putWord32be $ fromIntegral $ length xs       -- data length
  mapM_ putWord32be xs                         -- leaf data


mkSizeTree :: Tree -> SizeTree
mkSizeTree (Leaf xs) = SLeaf (1 + 4 + 4 * length xs)
mkSizeTree (Node xs) = SNode (1 + 4 * length xs + sum' (map sz ys)) ys
  where
    ys = map mkSizeTree xs
    sum' = foldl' (+) 0

It is important to prevent GHC from merging two passes into one (in which case it will hold tree in memory). Here it is done by feeding not tree but tree generator to the function.

serialize mkTree size = runPut $ putTree (mkTree size) treeSize
  where
    treeSize = mkSizeTree $ mkTree size

main = L.writeFile "dump.bin" $ serialize makeTree 10
share|improve this answer

There are two basic approaches I would consider. If the entire serialized structure will easily fit into memory, you can serialize each node into a lazy bytestring and just use the lengths for each of them to calculate the offset from the current position.

serializeTree (Leaf nums)  = runPut (mapM_ putInt32 nums)
serializeTree (Node subtrees) = mconcat $ header : childBs
 where
  childBs = map serializeTree subtrees
  offsets = scanl (\acc bs -> acc+L.length bs) (fromIntegral $ 2*length subtrees) childBs
  header = runPut (mapM_ putInt32 $ init offsets)

The other option is, after serializing a node, go back and re-write the offset fields with the appropriate data. This may be the only option if the tree is large, but I don't know of a serialization library that supports this. It would involve working in IO and seeking to the correct locations.

share|improve this answer

What I think you want is an explicit two pass solution. The first converts your tree into a size annotated tree. This pass forces the tree, but can be done, in fact, without any monadic machinery at all by tying the knot. The second pass is in the plain old Put monad, and given that the size annotations are already calculated, should be very straightforward.

share|improve this answer
    
this would work, however I think my solution would be more memory efficient. This is because my approach will allow each sub-tree to be collected after it's serialized, and the bytestring serialization should be much smaller than the actual tree. –  John L Mar 2 '11 at 22:47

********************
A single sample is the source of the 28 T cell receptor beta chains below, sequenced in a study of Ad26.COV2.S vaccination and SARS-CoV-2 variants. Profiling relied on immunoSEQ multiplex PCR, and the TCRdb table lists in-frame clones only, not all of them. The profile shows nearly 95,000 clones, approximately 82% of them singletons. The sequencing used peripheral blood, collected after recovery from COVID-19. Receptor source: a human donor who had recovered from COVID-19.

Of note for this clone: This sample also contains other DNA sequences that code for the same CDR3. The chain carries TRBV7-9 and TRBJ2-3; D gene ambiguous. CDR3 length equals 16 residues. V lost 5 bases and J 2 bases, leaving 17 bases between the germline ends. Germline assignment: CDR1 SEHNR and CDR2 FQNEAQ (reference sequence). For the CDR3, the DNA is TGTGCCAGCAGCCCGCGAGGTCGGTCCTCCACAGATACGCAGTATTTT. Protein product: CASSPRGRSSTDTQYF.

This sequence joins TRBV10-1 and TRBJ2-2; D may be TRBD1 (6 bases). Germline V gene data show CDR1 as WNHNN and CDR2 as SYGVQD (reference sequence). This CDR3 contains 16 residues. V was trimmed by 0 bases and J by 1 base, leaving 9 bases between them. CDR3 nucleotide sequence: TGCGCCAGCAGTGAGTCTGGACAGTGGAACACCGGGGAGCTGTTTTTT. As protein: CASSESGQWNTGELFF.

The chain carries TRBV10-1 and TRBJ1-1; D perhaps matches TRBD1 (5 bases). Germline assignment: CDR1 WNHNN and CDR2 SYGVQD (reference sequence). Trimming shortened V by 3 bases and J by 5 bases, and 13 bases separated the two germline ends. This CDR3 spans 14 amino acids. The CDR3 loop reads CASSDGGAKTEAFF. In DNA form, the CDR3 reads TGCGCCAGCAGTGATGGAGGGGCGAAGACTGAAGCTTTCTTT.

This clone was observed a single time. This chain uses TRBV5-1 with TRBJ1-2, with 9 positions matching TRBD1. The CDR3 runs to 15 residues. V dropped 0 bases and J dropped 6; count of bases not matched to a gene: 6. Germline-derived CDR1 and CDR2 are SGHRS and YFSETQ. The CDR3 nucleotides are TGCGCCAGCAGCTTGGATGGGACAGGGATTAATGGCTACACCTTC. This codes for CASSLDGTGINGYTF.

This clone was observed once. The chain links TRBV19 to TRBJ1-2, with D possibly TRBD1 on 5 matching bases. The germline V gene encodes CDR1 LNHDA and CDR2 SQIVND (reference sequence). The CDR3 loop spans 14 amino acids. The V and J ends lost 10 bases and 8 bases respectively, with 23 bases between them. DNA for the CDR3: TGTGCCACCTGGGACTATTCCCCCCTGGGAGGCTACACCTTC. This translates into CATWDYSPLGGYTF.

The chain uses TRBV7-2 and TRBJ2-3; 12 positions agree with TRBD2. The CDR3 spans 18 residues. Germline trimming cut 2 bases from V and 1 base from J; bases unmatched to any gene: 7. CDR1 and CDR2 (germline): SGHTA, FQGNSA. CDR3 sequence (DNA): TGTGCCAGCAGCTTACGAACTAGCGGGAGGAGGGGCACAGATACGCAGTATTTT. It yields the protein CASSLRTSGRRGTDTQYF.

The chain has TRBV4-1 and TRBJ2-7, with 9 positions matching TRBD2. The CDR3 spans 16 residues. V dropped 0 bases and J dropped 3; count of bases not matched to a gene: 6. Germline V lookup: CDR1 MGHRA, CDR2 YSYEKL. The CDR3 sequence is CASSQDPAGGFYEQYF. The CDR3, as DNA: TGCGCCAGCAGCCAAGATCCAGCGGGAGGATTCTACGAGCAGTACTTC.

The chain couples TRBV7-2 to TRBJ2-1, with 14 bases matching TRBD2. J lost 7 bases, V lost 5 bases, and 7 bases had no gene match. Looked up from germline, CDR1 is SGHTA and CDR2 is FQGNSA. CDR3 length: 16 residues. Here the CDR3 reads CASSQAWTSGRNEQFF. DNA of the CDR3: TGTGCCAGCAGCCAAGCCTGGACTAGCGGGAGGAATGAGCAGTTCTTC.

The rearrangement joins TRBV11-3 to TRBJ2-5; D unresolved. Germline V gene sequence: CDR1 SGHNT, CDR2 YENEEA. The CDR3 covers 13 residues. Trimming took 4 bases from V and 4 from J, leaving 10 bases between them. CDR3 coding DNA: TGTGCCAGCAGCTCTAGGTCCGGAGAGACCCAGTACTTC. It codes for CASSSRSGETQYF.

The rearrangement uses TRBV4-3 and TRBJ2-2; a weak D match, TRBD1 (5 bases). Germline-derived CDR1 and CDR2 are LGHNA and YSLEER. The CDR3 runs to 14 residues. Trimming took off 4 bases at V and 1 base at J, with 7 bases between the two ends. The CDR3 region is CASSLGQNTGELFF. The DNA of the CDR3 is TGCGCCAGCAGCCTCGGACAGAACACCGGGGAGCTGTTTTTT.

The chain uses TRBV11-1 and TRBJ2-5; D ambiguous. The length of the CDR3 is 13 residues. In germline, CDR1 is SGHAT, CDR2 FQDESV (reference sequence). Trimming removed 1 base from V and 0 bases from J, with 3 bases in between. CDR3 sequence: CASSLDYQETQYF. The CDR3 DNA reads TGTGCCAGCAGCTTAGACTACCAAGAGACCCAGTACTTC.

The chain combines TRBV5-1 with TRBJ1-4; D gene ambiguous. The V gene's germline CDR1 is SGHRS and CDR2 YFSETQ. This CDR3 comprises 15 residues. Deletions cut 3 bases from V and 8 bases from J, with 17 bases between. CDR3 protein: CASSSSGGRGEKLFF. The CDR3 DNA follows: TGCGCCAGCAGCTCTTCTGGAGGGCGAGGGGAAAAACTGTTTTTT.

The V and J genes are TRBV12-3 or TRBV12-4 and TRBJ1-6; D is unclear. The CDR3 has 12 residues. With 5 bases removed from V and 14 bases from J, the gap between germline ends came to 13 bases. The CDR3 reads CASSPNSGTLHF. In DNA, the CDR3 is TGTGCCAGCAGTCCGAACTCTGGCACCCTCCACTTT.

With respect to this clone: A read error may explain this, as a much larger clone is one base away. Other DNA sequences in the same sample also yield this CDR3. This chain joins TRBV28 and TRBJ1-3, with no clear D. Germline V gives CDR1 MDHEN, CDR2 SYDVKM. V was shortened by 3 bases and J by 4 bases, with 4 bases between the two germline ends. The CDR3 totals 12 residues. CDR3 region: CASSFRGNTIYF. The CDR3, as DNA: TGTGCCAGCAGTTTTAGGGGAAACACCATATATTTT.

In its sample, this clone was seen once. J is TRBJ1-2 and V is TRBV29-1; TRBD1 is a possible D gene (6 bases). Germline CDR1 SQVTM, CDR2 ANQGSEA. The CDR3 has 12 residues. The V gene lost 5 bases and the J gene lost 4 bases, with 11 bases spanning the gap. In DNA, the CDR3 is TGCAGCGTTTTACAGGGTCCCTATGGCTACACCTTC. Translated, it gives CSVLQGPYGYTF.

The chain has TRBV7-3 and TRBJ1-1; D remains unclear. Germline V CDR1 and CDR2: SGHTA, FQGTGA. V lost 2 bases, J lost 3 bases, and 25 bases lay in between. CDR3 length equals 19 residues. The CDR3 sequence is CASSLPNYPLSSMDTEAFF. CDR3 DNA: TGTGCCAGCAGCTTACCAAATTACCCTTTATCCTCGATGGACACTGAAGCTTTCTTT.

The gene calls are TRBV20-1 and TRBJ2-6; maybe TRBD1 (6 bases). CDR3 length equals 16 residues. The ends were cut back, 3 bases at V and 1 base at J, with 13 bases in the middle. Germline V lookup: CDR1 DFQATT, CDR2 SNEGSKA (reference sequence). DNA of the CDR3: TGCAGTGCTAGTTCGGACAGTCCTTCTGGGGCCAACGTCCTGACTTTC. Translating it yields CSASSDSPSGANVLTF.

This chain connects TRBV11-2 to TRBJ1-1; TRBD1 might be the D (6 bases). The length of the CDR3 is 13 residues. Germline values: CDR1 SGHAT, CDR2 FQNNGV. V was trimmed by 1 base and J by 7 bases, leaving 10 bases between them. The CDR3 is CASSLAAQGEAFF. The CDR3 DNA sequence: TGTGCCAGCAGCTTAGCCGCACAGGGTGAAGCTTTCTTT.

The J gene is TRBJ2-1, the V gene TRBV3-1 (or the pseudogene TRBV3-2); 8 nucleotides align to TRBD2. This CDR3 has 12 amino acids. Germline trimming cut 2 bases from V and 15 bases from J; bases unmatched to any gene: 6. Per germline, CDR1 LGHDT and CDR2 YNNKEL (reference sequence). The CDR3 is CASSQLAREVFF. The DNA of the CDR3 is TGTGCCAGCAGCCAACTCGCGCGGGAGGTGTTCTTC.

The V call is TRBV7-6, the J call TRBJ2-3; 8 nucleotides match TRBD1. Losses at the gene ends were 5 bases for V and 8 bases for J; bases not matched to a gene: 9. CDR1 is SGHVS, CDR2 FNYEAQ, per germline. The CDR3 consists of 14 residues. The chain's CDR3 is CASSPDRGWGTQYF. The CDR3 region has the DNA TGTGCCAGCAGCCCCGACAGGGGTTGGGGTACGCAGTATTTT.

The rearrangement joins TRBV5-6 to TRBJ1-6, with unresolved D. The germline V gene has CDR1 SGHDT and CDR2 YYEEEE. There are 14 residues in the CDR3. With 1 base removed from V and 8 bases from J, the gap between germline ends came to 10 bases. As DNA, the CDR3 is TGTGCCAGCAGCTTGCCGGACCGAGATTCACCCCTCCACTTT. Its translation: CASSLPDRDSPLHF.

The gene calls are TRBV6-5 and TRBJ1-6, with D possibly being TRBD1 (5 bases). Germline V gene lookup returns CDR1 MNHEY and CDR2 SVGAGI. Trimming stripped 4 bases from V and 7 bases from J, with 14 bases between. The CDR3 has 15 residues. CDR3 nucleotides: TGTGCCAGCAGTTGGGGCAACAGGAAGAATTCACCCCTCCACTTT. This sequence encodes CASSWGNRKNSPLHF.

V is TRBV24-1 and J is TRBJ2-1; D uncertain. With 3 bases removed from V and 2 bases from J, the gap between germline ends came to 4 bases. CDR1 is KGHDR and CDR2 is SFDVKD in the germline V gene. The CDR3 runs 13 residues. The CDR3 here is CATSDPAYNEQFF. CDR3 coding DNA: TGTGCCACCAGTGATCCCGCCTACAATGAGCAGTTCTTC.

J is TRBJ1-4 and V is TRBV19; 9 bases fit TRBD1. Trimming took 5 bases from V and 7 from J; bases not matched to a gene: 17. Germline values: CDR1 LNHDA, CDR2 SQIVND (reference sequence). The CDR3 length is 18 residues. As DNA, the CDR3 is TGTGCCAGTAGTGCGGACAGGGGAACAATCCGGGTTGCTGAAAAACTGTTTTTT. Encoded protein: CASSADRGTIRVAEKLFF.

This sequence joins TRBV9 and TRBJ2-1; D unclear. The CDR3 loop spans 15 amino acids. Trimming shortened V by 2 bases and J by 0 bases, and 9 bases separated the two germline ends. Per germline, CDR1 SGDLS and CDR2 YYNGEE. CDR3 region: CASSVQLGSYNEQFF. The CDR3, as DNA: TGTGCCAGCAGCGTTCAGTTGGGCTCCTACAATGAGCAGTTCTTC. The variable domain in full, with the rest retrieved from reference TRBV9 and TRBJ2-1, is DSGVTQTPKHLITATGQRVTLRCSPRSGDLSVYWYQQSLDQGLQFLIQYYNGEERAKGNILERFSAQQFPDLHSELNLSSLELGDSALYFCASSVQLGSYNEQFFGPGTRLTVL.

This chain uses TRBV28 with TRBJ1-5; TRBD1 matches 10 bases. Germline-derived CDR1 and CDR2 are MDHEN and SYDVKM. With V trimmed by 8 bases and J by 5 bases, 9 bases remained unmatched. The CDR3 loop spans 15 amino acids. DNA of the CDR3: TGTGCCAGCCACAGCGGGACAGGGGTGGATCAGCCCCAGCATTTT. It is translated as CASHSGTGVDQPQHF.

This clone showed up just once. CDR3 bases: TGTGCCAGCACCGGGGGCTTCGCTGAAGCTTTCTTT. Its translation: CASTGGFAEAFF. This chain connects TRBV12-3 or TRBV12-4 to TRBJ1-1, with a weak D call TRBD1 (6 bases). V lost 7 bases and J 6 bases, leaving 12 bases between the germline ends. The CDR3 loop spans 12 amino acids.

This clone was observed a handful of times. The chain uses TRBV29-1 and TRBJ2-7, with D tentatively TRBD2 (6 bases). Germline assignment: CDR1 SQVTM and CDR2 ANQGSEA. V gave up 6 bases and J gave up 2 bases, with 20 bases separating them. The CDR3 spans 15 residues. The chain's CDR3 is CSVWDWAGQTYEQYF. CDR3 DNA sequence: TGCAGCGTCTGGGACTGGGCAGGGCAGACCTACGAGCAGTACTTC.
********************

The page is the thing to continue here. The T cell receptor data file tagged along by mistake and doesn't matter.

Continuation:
@John -- you're probably right. Your solution is genuinely one pass, but just not fully streaming. –  sclv Mar 2 '11 at 22:48

Here is an implementation using Builder, which is part of the "binary" package. I haven't profiled it properly, but according to "top" it immediately allocates 108 Mbytes and then hangs on to that for the rest of the execution.

Note that I haven't tried reading the data back, so there may be lurking errors in my size and offset calculations.

-- Paste this into TreeBinary.hs, and compile with
--    ghc -O2 --make TreeBinary.hs -o TreeBinary

module Main where


import qualified Data.ByteString.Lazy as BL
import qualified Data.Binary.Builder as B

import Data.List (init)
import Data.Monoid
import Data.Word


-- -------------------------------------------------------------------
-- Test data.

data Tree = Node [Tree] | Leaf [Word32] deriving Show

-- Approximate size in memory (ignoring laziness) I think is:
-- 101 * 4^9 * sizeof(Int) + 1/3 * 4^9 * sizeof(Node)

-- This version uses [Word32] instead of [Int] to avoid having to write
-- a builder for Int.  This is an example of lazy programming instead
-- of lazy evaluation. 

makeTree :: Tree
makeTree = makeTree1 9
  where makeTree1 0 = Leaf [0..100]
        makeTree1 n = Node [ makeTree1 $ n - 1
                           , makeTree1 $ n - 1
                           , makeTree1 $ n - 1
                           , makeTree1 $ n - 1 ]

-- --------------------------------------------------------------------
-- The actual serialisation code.


-- | Given a tree, return a builder for it and its estimated length in bytes.
serialiseTree :: Tree -> (B.Builder, Word32)
serialiseTree (Leaf ns) = (mconcat (B.singleton 2 : map B.putWord32be ns), fromIntegral $ 4 * length ns + 1)
serialiseTree (Node ts) = (mconcat (B.singleton 1 : map B.putWord32be offsets ++ branches), 
                           baseLength + sum subLengths)
   where
      (branches, subLengths) = unzip $ map serialiseTree ts
      baseLength = fromIntegral $ 1 + 4 * length ts
      offsets = init $ scanl (+) baseLength subLengths


main = do
   putStrLn $ "Length = " ++ show (snd $ serialiseTree makeTree)
   BL.writeFile "test.bin" $ B.toLazyByteString $ fst $ serialiseTree makeTree
share|improve this answer
    
+1, nice trick with generating builder –  max taldykin Mar 7 '11 at 5:58

Your Answer

 
discard

By posting your answer, you agree to the privacy policy and terms of service.

Not the answer you're looking for? Browse other questions tagged or ask your own question.